[Bioperl-l] Re: mutable accessors

Juguang Xiao juguang at tll.org.sg
Mon Jan 12 03:16:08 EST 2004

On Sunday, January 11, 2004, at 10:16  am, Hilmar Lapp wrote:

> This is a known issue in bioperl. Everybody who is willing to help 
> amend this situation is more than welcome. The problem arises from two 
> facts, both of which you have noticed:
> 	- interfaces in bioperl traditionally do not mandate write access, 
> and historically only the read access (i.e., only the mandated part) 
> has been documented
> 	- implementors simply copy&pasted documentation from the interfaces
> As we've learned meanwhile, the combination of the two gave rise to a 
> significant hurdle and source of frustration for newcomers, and as it 
> turns out even for old-time users ;)
> While the lacking piece of documentation (and hence required 
> guesswork) is fairly straightforward for scalar properties, the 
> problem is aggravated for array properties first by the fact that two 
> different methods need to be used to modify the property (add_XXXX(), 
> and remove_XXXXs()) whose existence would have to be guessed by 
> someone who only reads the interface POD, and second by the existence 
> of different naming conventions for those two mutator methods.

2 points here.

1) Will add_XXXX (singular) accept a list of argument, or only one? In 
some implementation, the developers gave the users convenience to 
accept an array of object silently, which I regard it as the dishonesty 
of method naming. And such convenience will hurt the scalability of 
further development if you want to redefine such add_XXXX method. In my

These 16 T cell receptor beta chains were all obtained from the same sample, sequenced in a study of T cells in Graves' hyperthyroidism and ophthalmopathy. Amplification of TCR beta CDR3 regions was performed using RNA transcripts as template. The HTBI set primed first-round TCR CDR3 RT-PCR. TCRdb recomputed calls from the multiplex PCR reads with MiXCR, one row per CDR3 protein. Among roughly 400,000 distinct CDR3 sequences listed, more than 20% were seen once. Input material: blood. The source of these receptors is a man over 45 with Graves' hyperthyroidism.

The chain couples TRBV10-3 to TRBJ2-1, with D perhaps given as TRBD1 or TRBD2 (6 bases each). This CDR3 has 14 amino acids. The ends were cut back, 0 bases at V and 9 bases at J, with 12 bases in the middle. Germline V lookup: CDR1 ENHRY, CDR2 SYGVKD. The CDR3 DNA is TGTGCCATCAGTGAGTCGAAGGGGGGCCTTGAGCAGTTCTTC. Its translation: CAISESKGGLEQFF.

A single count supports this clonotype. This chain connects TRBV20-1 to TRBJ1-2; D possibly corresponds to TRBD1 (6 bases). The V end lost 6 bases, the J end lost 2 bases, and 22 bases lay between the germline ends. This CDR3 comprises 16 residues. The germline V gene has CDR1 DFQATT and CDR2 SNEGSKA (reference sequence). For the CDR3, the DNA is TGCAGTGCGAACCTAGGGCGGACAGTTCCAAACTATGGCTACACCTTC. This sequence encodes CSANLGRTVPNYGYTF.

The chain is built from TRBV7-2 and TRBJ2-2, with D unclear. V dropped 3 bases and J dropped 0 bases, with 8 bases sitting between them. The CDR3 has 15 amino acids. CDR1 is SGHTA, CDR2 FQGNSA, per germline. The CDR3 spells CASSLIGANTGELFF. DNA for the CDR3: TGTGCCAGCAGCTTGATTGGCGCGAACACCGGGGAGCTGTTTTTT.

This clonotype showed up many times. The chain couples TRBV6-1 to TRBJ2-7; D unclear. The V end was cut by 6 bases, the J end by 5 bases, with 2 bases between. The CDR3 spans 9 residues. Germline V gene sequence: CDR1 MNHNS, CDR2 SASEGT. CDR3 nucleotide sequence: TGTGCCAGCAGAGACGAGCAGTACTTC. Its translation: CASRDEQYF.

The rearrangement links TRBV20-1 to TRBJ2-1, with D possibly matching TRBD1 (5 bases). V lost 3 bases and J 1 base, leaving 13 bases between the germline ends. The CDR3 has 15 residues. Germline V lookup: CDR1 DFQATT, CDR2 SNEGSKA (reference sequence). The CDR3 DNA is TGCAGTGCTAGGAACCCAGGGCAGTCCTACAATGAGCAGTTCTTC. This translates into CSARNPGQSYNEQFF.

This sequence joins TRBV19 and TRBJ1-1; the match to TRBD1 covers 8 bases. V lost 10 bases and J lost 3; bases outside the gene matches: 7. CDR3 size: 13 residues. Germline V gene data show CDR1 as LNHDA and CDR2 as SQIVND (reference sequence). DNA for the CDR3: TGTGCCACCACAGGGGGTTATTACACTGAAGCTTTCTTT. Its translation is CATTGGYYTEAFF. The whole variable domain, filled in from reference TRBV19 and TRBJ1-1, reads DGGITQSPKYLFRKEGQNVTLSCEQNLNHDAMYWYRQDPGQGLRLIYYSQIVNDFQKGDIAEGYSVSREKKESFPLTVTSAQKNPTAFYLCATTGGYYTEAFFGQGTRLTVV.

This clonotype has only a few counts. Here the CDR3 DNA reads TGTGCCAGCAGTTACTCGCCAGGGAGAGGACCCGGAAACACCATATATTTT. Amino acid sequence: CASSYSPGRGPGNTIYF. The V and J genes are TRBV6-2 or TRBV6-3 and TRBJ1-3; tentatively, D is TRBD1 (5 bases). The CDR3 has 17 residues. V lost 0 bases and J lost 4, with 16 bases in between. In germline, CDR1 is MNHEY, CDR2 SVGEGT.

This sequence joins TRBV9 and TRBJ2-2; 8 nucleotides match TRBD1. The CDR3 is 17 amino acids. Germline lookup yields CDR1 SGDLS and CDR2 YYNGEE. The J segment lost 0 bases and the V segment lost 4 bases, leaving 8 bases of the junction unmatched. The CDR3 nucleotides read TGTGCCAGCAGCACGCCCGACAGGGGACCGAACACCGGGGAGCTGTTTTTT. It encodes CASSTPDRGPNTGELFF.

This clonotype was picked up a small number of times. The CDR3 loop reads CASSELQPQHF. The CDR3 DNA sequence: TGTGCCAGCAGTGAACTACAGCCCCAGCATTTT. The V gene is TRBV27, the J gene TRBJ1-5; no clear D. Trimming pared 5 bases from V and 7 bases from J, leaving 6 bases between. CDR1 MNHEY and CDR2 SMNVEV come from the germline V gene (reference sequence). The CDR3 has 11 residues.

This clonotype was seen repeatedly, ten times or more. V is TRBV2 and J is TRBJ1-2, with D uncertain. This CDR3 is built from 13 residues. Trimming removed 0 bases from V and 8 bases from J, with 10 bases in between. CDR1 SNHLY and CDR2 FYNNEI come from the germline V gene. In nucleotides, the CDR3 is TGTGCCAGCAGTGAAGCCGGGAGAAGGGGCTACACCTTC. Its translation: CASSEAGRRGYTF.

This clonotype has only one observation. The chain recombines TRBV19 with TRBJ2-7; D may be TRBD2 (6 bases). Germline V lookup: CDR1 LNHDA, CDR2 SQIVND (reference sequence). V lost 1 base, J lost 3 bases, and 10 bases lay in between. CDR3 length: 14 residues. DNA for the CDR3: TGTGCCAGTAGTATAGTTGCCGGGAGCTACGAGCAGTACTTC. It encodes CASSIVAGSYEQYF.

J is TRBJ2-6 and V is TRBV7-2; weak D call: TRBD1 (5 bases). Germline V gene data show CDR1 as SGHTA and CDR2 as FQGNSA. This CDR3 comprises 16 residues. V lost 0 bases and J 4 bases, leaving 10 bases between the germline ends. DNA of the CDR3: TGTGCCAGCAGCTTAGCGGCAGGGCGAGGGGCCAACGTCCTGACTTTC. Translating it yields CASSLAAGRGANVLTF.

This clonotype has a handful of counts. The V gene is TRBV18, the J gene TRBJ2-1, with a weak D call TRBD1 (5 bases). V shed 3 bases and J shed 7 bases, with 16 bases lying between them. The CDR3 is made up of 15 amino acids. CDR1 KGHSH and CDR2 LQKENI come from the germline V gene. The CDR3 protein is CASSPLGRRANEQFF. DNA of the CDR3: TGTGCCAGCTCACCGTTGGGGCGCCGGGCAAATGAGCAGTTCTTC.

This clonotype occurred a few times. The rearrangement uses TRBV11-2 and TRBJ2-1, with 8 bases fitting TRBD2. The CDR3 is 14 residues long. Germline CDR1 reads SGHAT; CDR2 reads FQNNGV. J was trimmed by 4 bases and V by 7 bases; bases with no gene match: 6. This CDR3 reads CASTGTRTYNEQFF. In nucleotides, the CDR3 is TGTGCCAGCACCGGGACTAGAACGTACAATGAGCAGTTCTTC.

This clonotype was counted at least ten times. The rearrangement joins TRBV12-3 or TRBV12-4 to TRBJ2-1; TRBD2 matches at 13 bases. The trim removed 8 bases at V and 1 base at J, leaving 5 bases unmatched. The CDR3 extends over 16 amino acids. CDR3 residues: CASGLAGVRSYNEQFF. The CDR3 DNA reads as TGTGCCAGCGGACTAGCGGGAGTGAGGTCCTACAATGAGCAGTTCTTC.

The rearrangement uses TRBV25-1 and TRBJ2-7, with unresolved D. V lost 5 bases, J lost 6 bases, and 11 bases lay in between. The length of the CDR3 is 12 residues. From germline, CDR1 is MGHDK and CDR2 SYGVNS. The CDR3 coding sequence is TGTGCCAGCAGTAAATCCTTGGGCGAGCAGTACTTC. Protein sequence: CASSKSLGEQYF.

experience of reforming Bio::Ontology::Term::add_dblink for the 
InterPro case, add_dblink has been changed to take 2 arguments, that 
the first is the DBLink object, and the second argument is optional, 
called context which to answer the dblink of what, e.g whether the 
dblink is a member of InterPro record or an example of it. the data 
structure looks like

$XXXXs = {
	'~default' => [qw(one two)], # done by add_XXXX('one');add_XXXX('two');
	'context1' => ['three'], # insert by add_XXXX('three', 'context1');

2) remove_XXXXs mean to remove all records, which fails to meet the 
occasional requirement if only part of records may be about to be 
deleted. Isn't it a slightly better design that remove_XXXXs may accept 
an array of about-to-delete objects optionally or remove_XXXXs will 
erase all record if the argument list is empty?

One extra point, do you expect these two mutators return something?

Another extra thing that I do not understand. Isn't it nice to 
implement such *regular* mutable accessors in the interfaces in the 
default form? That will save implementors' effort on such duplicate 
coding unless *irregular* and advanced accessors are required and 
created by overriding the default ones.


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